Tangible bits and other pieces
Tangible Bits: Towards Seamless Interfaces between People, Bits and Atoms
Hiroshi Ishii and Brygg Ullmer 1997
Although this text is very old it is a fun read. You can see how academia was miles ahead of commercial companies and developing techniques that would take a decade to start to trickle out into the world. The Microsoft PixelSense (Surface when launched) was very similar to the metaDESK and a very interesting product. It sadly went nowhere, maybe because the price tag of $10000.
My understanding is that this is seminal work that informed much of the work in tangible interaction later on. Most of the examples are interesting but some feel a bit too quirky or gimmicky, like the LiveWire.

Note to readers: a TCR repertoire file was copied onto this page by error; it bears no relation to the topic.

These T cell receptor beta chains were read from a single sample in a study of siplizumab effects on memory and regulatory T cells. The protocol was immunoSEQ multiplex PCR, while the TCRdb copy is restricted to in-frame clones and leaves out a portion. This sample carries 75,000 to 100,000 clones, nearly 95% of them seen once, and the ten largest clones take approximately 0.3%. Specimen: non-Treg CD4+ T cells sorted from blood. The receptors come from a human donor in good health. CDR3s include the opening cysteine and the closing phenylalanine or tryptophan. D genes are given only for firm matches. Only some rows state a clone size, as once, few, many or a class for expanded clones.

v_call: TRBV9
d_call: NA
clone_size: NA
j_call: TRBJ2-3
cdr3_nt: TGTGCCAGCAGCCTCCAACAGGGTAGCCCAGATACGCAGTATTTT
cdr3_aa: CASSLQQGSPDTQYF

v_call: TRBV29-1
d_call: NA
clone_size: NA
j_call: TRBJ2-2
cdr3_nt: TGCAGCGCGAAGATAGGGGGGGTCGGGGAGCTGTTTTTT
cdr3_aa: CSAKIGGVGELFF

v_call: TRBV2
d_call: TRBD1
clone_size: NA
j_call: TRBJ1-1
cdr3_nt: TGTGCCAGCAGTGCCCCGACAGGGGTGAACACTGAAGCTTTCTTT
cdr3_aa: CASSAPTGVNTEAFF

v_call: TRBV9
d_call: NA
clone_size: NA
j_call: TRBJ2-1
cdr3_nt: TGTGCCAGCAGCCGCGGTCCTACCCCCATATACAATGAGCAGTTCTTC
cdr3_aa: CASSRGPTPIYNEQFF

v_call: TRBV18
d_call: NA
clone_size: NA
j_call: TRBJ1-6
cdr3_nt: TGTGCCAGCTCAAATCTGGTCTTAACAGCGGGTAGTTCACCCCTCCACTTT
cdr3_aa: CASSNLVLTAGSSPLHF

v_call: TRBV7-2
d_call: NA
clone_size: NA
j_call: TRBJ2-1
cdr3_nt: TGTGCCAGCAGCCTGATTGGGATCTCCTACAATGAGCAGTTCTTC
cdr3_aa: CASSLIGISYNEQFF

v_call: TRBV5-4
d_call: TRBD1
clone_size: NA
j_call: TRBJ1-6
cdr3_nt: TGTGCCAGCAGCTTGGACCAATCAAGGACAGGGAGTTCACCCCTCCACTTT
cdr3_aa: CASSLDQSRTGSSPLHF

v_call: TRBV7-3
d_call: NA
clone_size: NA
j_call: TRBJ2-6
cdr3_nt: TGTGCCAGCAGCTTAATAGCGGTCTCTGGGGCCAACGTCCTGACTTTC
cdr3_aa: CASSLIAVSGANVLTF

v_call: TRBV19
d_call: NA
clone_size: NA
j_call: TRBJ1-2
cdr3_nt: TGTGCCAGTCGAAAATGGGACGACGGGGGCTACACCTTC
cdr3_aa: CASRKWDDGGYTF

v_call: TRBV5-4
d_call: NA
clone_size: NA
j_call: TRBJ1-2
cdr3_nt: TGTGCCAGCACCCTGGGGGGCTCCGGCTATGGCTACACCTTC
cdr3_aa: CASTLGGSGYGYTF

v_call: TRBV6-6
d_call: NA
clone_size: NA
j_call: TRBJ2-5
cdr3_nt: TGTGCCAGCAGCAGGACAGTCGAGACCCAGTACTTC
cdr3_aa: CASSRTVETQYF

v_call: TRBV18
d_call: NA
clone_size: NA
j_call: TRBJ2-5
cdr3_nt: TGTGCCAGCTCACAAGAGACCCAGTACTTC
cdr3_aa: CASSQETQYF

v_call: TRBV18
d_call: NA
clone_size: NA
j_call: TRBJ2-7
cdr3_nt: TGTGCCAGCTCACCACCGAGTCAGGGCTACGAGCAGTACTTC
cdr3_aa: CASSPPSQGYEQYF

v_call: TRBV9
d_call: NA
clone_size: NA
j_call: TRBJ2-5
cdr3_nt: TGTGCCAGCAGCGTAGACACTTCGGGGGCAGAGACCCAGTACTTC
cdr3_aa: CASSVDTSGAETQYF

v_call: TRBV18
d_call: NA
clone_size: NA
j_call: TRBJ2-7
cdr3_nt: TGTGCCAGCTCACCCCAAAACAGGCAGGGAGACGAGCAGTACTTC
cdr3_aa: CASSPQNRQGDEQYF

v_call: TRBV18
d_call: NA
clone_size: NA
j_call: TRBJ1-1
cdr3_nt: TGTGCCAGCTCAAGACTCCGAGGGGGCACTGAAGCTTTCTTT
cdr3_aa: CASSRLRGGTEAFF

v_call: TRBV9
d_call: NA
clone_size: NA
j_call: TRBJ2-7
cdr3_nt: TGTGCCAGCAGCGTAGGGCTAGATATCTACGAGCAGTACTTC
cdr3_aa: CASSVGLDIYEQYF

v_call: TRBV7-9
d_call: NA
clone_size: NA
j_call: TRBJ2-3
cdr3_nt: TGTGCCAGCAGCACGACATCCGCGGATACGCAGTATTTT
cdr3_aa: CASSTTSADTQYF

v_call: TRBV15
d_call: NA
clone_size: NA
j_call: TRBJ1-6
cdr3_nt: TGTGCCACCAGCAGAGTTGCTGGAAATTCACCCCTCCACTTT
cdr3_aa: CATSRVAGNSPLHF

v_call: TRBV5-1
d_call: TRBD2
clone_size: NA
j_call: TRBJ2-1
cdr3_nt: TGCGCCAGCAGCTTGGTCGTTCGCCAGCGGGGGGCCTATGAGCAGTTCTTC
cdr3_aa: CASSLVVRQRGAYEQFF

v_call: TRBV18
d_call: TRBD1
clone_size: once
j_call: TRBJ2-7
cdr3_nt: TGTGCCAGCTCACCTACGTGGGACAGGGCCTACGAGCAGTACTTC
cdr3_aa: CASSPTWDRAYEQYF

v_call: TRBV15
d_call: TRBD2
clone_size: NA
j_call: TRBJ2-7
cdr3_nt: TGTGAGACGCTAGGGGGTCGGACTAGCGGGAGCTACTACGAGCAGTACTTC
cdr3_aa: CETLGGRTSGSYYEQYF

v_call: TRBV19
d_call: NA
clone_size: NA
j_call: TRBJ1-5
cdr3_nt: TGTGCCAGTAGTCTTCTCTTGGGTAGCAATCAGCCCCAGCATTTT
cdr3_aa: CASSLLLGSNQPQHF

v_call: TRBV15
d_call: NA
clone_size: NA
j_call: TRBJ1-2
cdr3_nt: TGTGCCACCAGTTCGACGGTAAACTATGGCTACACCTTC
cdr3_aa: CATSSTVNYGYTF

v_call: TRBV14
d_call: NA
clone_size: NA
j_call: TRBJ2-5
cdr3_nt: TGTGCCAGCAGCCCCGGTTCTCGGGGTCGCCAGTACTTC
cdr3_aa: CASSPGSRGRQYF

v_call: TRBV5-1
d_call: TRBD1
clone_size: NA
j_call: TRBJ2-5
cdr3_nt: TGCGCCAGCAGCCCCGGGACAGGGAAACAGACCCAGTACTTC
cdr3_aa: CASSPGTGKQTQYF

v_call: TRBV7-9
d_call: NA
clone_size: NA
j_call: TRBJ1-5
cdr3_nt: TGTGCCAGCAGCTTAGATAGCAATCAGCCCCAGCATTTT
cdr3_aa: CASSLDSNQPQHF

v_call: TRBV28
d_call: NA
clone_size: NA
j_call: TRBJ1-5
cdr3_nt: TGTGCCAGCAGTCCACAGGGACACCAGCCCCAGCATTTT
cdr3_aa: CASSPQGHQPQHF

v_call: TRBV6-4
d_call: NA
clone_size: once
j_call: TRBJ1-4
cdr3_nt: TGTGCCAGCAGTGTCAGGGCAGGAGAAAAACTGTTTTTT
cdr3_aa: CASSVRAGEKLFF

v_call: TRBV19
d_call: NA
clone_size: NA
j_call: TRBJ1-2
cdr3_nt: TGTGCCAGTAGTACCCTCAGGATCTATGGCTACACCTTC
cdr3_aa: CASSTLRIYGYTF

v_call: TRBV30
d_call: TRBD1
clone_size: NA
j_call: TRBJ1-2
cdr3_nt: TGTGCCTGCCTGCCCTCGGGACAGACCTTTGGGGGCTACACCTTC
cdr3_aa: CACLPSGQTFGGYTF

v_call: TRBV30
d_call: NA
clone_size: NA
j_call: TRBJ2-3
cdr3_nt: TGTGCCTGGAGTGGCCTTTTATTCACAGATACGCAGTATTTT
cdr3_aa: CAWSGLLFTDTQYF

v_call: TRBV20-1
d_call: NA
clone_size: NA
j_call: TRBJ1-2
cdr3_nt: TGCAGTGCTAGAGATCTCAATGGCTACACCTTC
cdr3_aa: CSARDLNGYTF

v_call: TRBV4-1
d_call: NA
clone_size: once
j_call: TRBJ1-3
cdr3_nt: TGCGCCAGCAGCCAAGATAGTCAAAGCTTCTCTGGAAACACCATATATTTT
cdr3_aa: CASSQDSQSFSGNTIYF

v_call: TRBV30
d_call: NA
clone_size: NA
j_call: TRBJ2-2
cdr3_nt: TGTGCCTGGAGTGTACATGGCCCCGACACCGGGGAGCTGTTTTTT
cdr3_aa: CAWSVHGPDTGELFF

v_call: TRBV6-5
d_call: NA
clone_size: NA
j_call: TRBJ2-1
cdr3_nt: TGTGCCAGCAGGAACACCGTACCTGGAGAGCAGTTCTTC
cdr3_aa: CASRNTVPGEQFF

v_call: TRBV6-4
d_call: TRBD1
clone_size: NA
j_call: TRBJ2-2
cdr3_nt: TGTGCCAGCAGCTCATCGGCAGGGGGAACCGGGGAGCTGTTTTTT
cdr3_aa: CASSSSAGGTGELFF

As a text it's more of an overview of work that has been done and there are not that many insights or maybe I take them for granted 20 years later. There are cognitive benefits to physical objects (atoms) and coupling this with a digital data (bits) create a new way of controlling a digital system and suddenly we can touch the digital world (or cyberspace as they call it) and it becomes tangible. The hope is to have the benefits of both worlds.
I love the example of the Marble Answering Machine. Maybe we don't use answering machines anymore but saving data (but more like a pointer) as a physical object gives us a relation to the data. We can keep it in a box to save for later and remember what they are by their characteristics like color and material. We can even customize them by writing on them or scratching our initials into them.